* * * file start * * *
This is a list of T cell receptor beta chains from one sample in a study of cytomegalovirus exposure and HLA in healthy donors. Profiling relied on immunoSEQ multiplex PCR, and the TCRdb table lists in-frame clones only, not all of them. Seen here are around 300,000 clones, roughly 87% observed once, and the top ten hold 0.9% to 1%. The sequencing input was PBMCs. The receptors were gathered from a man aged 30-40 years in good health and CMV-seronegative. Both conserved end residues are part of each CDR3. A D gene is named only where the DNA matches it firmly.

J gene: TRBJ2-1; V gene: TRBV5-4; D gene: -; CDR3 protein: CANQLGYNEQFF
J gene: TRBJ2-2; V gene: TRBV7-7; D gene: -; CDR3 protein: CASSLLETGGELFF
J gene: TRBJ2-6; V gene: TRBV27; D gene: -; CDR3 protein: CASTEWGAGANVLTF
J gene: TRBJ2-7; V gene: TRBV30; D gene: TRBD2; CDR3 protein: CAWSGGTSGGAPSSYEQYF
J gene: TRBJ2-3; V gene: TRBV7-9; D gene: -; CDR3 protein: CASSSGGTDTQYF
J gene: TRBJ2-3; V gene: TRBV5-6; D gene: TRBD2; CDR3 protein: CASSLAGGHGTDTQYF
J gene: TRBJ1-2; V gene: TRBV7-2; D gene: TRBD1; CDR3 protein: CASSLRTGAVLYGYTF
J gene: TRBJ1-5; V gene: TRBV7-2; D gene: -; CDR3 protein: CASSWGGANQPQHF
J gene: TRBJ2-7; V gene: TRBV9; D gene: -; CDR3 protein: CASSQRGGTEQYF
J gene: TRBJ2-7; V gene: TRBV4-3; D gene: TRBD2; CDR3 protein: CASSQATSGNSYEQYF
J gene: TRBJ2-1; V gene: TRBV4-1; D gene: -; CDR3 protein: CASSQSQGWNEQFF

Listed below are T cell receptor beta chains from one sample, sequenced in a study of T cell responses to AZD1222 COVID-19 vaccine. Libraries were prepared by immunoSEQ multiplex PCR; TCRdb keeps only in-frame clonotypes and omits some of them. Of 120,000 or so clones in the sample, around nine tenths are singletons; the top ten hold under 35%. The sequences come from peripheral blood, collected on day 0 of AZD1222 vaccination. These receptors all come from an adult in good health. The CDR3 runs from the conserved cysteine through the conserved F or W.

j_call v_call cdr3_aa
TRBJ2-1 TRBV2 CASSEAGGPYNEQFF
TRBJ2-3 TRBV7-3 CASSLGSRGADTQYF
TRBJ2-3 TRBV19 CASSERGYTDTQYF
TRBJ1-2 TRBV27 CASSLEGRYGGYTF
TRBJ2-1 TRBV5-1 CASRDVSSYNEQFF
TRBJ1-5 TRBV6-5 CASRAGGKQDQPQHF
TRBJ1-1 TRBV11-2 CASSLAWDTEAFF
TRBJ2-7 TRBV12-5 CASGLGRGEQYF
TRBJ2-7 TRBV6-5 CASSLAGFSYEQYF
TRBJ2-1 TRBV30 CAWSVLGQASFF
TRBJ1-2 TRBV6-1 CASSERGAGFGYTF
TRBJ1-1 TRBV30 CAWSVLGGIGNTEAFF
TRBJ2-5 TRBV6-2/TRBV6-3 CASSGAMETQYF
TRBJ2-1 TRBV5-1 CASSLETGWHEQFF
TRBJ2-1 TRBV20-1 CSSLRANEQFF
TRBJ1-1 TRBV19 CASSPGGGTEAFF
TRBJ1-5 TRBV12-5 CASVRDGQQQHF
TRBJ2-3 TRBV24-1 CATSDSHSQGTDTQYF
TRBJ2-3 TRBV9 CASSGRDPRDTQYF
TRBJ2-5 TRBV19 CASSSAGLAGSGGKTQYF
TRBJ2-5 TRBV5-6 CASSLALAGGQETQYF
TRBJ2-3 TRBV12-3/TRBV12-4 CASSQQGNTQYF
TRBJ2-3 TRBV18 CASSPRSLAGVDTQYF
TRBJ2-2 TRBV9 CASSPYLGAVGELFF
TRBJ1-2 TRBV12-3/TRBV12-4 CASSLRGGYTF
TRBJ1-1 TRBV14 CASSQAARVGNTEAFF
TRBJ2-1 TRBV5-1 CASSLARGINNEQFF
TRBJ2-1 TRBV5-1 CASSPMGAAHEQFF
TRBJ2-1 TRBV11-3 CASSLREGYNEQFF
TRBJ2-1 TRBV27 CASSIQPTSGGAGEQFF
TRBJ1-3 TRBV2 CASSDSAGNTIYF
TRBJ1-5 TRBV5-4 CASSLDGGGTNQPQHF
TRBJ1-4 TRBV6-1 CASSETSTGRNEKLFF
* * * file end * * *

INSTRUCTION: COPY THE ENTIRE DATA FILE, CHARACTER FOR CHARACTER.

This is a list of T cell receptor beta chains from one sample in a study of cytomegalovirus exposure and HLA in healthy donors. Profiling relied on immunoSEQ multiplex PCR, and the TCRdb table lists in-frame clones only, not all of them. Seen here are around 300,000 clones, roughly 87% observed once, and the top ten hold 0.9% to 1%. The sequencing input was PBMCs. The receptors were gathered from a man aged 30-40 years in good health and CMV-seronegative. Both conserved end residues are part of each CDR3. A D gene is named only where the DNA matches it firmly.

J gene: TRBJ2-1; V gene: TRBV5-4; D gene: -; CDR3 protein: CANQLGYNEQFF
J gene: TRBJ2-2; V gene: TRBV7-7; D gene: -; CDR3 protein: CASSLLETGGELFF
J gene: TRBJ2-6; V gene: TRBV27; D gene: -; CDR3 protein: CASTEWGAGANVLTF
J gene: TRBJ2-7; V gene: TRBV30; D gene: TRBD2; CDR3 protein: CAWSGGTSGGAPSSYEQYF
J gene: TRBJ2-3; V gene: TRBV7-9; D gene: -; CDR3 protein: CASSSGGTDTQYF
J gene: TRBJ2-3; V gene: TRBV5-6; D gene: TRBD2; CDR3 protein: CASSLAGGHGTDTQYF
J gene: TRBJ1-2; V gene: TRBV7-2; D gene: TRBD1; CDR3 protein: CASSLRTGAVLYGYTF
J gene: TRBJ1-5; V gene: TRBV7-2; D gene: -; CDR3 protein: CASSWGGANQPQHF
J gene: TRBJ2-7; V gene: TRBV9; D gene: -; CDR3 protein: CASSQRGGTEQYF
J gene: TRBJ2-7; V gene: TRBV4-3; D gene: TRBD2; CDR3 protein: CASSQATSGNSYEQYF
J gene: TRBJ2-1; V gene: TRBV4-1; D gene: -; CDR3 protein: CASSQSQGWNEQFF

Listed below are T cell receptor beta chains from one sample, sequenced in a study of T cell responses to AZD1222 COVID-19 vaccine. Libraries were prepared by immunoSEQ multiplex PCR; TCRdb keeps only in-frame clonotypes and omits some of them. Of 120,000 or so clones in the sample, around nine tenths are singletons; the top ten hold under 35%. The sequences come from peripheral blood, collected on day 0 of AZD1222 vaccination. These receptors all come from an adult in good health. The CDR3 runs from the conserved cysteine through the conserved F or W.

j_call v_call cdr3_aa
TRBJ2-1 TRBV2 CASSEAGGPYNEQFF
TRBJ2-3 TRBV7-3 CASSLGSRGADTQYF
TRBJ2-3 TRBV19 CASSERGYTDTQYF
TRBJ1-2 TRBV27 CASSLEGRYGGYTF
TRBJ2-1 TRBV5-1 CASRDVSSYNEQFF
TRBJ1-5 TRBV6-5 CASRAGGKQDQPQHF
TRBJ1-1 TRBV11-2 CASSLAWDTEAFF
TRBJ2-7 TRBV12-5 CASGLGRGEQYF
TRBJ2-7 TRBV6-5 CASSLAGFSYEQYF
TRBJ2-1 TRBV30 CAWSVLGQASFF
TRBJ1-2 TRBV6-1 CASSERGAGFGYTF
TRBJ1-1 TRBV30 CAWSVLGGIGNTEAFF
TRBJ2-5 TRBV6-2/TRBV6-3 CASSGAMETQYF
TRBJ2-1 TRBV5-1 CASSLETGWHEQFF
TRBJ2-1 TRBV20-1 CSSLRANEQFF
TRBJ1-1 TRBV19 CASSPGGGTEAFF
TRBJ1-5 TRBV12-5 CASVRDGQQQHF
TRBJ2-3 TRBV24-1 CATSDSHSQGTDTQYF
TRBJ2-3 TRBV9 CASSGRDPRDTQYF
TRBJ2-5 TRBV19 CASSSAGLAGSGGKTQYF
TRBJ2-5 TRBV5-6 CASSLALAGGQETQYF
TRBJ2-3 TRBV12-3/TRBV12-4 CASSQQGNTQYF
TRBJ2-3 TRBV18 CASSPRSLAGVDTQYF
TRBJ2-2 TRBV9 CASSPYLGAVGELFF
TRBJ1-2 TRBV12-3/TRBV12-4 CASSLRGGYTF
TRBJ1-1 TRBV14 CASSQAARVGNTEAFF
TRBJ2-1 TRBV5-1 CASSLARGINNEQFF
TRBJ2-1 TRBV5-1 CASSPMGAAHEQFF
TRBJ2-1 TRBV11-3 CASSLREGYNEQFF
TRBJ2-1 TRBV27 CASSIQPTSGGAGEQFF
TRBJ1-3 TRBV2 CASSDSAGNTIYF
TRBJ1-5 TRBV5-4 CASSLDGGGTNQPQHF
TRBJ1-4 TRBV6-1 CASSETSTGRNEKLFF